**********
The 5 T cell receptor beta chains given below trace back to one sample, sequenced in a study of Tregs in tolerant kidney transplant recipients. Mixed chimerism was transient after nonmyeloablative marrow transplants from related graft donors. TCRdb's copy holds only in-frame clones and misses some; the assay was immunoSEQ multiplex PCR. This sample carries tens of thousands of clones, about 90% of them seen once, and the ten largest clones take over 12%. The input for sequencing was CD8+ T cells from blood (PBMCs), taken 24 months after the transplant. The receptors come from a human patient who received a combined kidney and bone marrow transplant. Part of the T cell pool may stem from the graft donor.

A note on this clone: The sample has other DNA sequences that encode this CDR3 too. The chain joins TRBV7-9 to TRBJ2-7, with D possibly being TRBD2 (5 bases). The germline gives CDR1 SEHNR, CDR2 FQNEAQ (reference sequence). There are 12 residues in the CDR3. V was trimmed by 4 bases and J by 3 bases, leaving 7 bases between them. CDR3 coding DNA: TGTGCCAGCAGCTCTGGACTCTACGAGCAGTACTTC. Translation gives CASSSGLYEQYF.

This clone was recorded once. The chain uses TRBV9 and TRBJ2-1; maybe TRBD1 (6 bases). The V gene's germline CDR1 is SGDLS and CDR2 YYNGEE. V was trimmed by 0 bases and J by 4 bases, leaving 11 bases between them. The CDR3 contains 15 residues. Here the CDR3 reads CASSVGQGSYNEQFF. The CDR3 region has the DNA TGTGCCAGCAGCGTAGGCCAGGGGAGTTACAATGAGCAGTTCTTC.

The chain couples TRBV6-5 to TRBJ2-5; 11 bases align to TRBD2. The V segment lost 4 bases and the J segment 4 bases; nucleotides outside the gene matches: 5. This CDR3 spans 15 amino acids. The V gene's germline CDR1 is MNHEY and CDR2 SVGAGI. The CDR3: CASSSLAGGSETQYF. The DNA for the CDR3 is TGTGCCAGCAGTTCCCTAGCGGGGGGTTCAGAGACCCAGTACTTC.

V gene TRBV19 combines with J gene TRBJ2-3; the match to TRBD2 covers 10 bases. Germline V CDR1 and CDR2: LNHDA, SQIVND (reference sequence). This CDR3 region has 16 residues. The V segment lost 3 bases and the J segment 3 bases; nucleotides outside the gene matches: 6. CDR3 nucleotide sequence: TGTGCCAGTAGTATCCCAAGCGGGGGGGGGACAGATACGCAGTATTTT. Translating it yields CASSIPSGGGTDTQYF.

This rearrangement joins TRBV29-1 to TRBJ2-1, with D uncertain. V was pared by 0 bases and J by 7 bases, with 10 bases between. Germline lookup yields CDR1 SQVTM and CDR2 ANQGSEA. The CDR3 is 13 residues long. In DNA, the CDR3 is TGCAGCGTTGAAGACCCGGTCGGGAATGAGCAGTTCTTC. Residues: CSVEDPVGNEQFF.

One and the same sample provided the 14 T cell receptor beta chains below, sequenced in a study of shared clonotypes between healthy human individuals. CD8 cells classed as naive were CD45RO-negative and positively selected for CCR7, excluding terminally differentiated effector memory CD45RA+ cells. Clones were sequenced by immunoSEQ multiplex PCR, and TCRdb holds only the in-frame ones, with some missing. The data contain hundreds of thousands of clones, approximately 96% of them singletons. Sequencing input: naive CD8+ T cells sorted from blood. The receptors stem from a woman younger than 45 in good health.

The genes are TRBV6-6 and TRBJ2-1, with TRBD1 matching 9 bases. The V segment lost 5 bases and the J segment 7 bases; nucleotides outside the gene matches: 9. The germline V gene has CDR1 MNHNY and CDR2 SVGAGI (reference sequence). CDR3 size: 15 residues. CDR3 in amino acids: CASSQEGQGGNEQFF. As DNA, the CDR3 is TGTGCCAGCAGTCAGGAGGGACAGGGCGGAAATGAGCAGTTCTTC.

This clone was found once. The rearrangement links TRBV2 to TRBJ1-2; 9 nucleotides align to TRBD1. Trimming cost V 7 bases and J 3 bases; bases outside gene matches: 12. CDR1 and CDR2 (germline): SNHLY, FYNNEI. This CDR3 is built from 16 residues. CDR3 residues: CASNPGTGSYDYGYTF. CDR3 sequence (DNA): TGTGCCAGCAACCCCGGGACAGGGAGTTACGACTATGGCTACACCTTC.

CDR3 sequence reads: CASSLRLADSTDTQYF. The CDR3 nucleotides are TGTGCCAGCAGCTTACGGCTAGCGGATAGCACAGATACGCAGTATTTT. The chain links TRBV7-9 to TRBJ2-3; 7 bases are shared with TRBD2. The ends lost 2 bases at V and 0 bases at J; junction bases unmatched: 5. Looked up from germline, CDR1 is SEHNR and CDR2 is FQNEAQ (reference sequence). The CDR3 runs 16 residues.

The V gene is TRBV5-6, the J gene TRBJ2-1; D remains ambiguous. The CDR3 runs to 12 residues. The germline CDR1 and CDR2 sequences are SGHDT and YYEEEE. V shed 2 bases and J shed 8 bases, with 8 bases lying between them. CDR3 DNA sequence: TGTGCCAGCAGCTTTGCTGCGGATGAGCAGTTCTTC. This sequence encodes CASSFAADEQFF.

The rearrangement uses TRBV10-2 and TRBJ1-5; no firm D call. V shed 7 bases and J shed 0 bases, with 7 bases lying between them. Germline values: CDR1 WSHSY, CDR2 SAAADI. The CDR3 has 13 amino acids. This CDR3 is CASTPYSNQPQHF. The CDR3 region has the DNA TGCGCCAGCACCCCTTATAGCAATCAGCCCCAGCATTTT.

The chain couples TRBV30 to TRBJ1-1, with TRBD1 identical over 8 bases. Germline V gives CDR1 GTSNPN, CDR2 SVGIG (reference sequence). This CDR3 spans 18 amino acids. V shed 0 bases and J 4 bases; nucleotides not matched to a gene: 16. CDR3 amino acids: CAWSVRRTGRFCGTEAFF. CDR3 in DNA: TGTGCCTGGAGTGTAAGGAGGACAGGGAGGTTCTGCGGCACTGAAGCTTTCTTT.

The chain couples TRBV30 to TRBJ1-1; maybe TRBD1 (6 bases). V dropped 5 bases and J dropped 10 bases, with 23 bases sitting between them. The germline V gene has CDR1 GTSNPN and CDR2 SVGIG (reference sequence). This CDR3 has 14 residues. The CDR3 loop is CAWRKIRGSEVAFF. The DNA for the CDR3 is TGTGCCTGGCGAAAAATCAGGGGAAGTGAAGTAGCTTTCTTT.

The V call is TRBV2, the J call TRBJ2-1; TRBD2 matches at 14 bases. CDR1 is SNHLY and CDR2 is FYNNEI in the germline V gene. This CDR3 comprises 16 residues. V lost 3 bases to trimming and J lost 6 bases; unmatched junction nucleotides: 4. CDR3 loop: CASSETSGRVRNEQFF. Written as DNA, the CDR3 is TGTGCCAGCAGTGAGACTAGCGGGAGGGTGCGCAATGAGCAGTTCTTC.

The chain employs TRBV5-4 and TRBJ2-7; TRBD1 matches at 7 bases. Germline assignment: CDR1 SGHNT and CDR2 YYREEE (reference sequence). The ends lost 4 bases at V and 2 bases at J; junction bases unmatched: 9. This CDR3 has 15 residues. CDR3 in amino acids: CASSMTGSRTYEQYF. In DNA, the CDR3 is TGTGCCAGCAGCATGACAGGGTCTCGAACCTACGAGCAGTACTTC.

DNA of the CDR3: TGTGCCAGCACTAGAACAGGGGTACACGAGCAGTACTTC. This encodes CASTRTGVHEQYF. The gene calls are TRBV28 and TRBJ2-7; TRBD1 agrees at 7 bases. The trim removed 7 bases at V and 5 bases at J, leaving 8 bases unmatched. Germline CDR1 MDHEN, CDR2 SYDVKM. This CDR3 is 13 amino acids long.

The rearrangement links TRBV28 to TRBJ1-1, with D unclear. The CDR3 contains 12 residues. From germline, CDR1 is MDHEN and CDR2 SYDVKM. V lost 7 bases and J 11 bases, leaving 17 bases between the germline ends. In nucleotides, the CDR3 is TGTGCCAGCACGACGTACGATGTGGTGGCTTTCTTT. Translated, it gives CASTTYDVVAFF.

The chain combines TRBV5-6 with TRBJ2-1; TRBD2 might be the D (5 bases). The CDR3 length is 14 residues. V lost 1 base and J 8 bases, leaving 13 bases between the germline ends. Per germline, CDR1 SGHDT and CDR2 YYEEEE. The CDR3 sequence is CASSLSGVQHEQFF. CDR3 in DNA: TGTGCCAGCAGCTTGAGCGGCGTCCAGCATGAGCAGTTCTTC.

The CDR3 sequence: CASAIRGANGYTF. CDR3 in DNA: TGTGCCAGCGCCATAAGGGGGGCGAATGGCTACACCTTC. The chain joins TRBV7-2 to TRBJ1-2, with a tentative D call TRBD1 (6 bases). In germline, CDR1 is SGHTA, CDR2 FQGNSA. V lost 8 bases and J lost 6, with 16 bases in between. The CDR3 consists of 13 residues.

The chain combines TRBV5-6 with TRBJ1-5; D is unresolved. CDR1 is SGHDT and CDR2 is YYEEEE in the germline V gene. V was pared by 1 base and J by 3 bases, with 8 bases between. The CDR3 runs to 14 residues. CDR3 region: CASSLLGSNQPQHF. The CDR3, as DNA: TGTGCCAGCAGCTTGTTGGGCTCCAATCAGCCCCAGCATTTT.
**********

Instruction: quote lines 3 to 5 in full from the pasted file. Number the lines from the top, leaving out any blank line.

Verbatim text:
This clone was recorded once. The chain uses TRBV9 and TRBJ2-1; maybe TRBD1 (6 bases). The V gene's germline CDR1 is SGDLS and CDR2 YYNGEE. V was trimmed by 0 bases and J by 4 bases, leaving 11 bases between them. The CDR3 contains 15 residues. Here the CDR3 reads CASSVGQGSYNEQFF. The CDR3 region has the DNA TGTGCCAGCAGCGTAGGCCAGGGGAGTTACAATGAGCAGTTCTTC.

The chain couples TRBV6-5 to TRBJ2-5; 11 bases align to TRBD2. The V segment lost 4 bases and the J segment 4 bases; nucleotides outside the gene matches: 5. This CDR3 spans 15 amino acids. The V gene's germline CDR1 is MNHEY and CDR2 SVGAGI. The CDR3: CASSSLAGGSETQYF. The DNA for the CDR3 is TGTGCCAGCAGTTCCCTAGCGGGGGGTTCAGAGACCCAGTACTTC.

V gene TRBV19 combines with J gene TRBJ2-3; the match to TRBD2 covers 10 bases. Germline V CDR1 and CDR2: LNHDA, SQIVND (reference sequence). This CDR3 region has 16 residues. The V segment lost 3 bases and the J segment 3 bases; nucleotides outside the gene matches: 6. CDR3 nucleotide sequence: TGTGCCAGTAGTATCCCAAGCGGGGGGGGGACAGATACGCAGTATTTT. Translating it yields CASSIPSGGGTDTQYF.